Father John Karimi, now happily married with three children, had served the church as a priest for 15 years.
He felt that celibacy was not practical in the mainstream church and opted out rather than continue cheating God and people.
“I made up my mind to walk out of the Church and have a wife of my own whom I cherish instead of living a hypocritical life and finally go to hell,” he told the Nation in an exclusive interview.
Celibacy was introduced to ensure that priests with a calling to serve God concentrated in spiritual nourishment without interference.
It was also introduced to avoid nepotism which was prevalent in one of the oldest churches globally.
Before the introduction of the infamous rule, the founding Popes and priests used to influence recruitment of their family members to the Church.
According to Father Karimi, the founders had wives and family and at one time one of the Pope was succeeded by his son.
He clearly recollected how in 2004 while he was in-charge of Ichagaki parish, he decided that time to go was now and started a new life than continue burning with passion and sinning against God.
Father Karimi boldly approached the then Murang’a Catholic Bishop Peter Kihara and informed him of his decision.
However, the Bishop would not accept and pleaded with him to stay, convincing him that he would be used to celibacy with time.
The Bishop then gave him one year to meditate over the issue and give a feedback.
After staying outside the Church one year, Father Karimi once again went to the Bishop and told him that his decision still stood but remained adamant asking him not to quit.
Unsatisfied, the clergyman wrote to John Pope11 in 2005 through Bishop Kihara asking to be relieved of his priesthood duties as he had decided to quit.
The priest never got a reply and defiantly left unceremoniously and settled at his Kirinyaga County rural home.
“I had to leave whether I was allowed to go or not. And I say this with finality,” he said.
Ever since then, Father Karimi led a quiet life until Saturday when he went public about his tribulations.
Without mincing words, the priest said almost all the priests do not practice celibacy.
He disclosed that in his priesthood, he had four different girlfriends.
“I used to make love to these women. More often than not I would sleep with a woman and the following day on Sunday I’m at the altar delivering a sermon and giving out sacrament. Sometimes I would feel so guilty or feel like dying when I thought of the celibacy vows I took,” he said.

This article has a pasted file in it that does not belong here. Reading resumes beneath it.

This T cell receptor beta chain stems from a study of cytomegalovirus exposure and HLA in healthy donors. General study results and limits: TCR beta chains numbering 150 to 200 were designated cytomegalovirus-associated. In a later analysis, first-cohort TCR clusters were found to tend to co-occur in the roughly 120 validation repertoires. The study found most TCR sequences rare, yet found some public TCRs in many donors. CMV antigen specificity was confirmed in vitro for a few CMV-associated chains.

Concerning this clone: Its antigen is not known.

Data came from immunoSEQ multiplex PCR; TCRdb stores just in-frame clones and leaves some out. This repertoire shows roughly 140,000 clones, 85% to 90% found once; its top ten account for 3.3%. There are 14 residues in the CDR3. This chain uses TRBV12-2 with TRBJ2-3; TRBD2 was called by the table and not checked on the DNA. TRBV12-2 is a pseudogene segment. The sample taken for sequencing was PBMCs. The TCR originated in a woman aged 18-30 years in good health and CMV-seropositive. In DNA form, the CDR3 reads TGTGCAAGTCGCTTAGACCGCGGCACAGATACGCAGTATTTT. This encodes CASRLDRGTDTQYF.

“Instead of embracing such a life that could easily make him rejected in heaven when time comes to meet his maker, Father Karimi tied the knot with his girl friend Mary Nanjekho.
He met her in 2006 and proposed to her after few months of courtship.
He married at the Attorney General’s chambers as no Catholic Church was willing to solemnize a wedding as he was treated as an outcast.
When he married Nanjekhoo, she had two children and after sometime he sired another child with her.
Father Karimi said “like air and food, sex is a necessity that one can’t do without. It is a basic human need and psychologists can attest to this”.
He claimed that 95 per cent of the priests were not celibate at all and suggested celibacy which he noted was introduced in the 16th century should be scrapped or made optional for the Church to be holy and discharge God’s service without hypocrisy.
Karimi said many priests would like to take the hard decision of quitting but because of economic factor they have chosen to remain in service.
“When one is a priest in the Catholic Church, he has everything he wants. Money, transport, accommodation and many other benefits and many clergy had chosen to go to hell than leave and suffer,” he said.
Father Karimi who now travels by a motorcycle says although he at first had difficulties in making ends meet, he slowly got accustomed to the life outside the Church.
And because he loved priesthood so much, he was Saturday consecrated the Bishop of Ecumenical Catholic Church of Christ in a colourful ceremony at Good Samaritan Secondary School in Mwea. He will be in-charge of Mount Kenya region.
On the ground to usher him into the new ministry which was founded by an American Catholic rebel, Carol Roding was Archbishop Mwangi Theuri.
Born in 1964 at a remote Mahigaini village, Father Karimi grew in a Christian family as his father Mr Richard Nderi was a staunch Catholic follower.
As a young boy, he admired priesthood and vowed that he would become a priest when he grew up , a dream that came true in 1990 when he was ordained.
He desired a sincere spirituality which he later realized that it does not exist among the clergy in the Catholic Church.
Father, Karimi, a second born in family of twelve holds a Bachelors Degree in Theology from the University of Ubaniana in Italy.
Father Karimi is not alone, Father Godfrey Shiundu and Archbishop Emmanuel Milingo are some of the priests who have rebelled and quit. Both have since married.
While conducting the consecration ceremony, Archbishop Theuri who also quit the Catholic Church, said Christianity has evolved for Africans to make their own decisions on religious matter.
He insisted the New Church was not at war with the roman Catholic but just differed in principles.
The Archbishop said the new Church has now 300,000 followers in Kenya and its fame was spreading fast.
So far the Church has consecrated five Bishops across the country.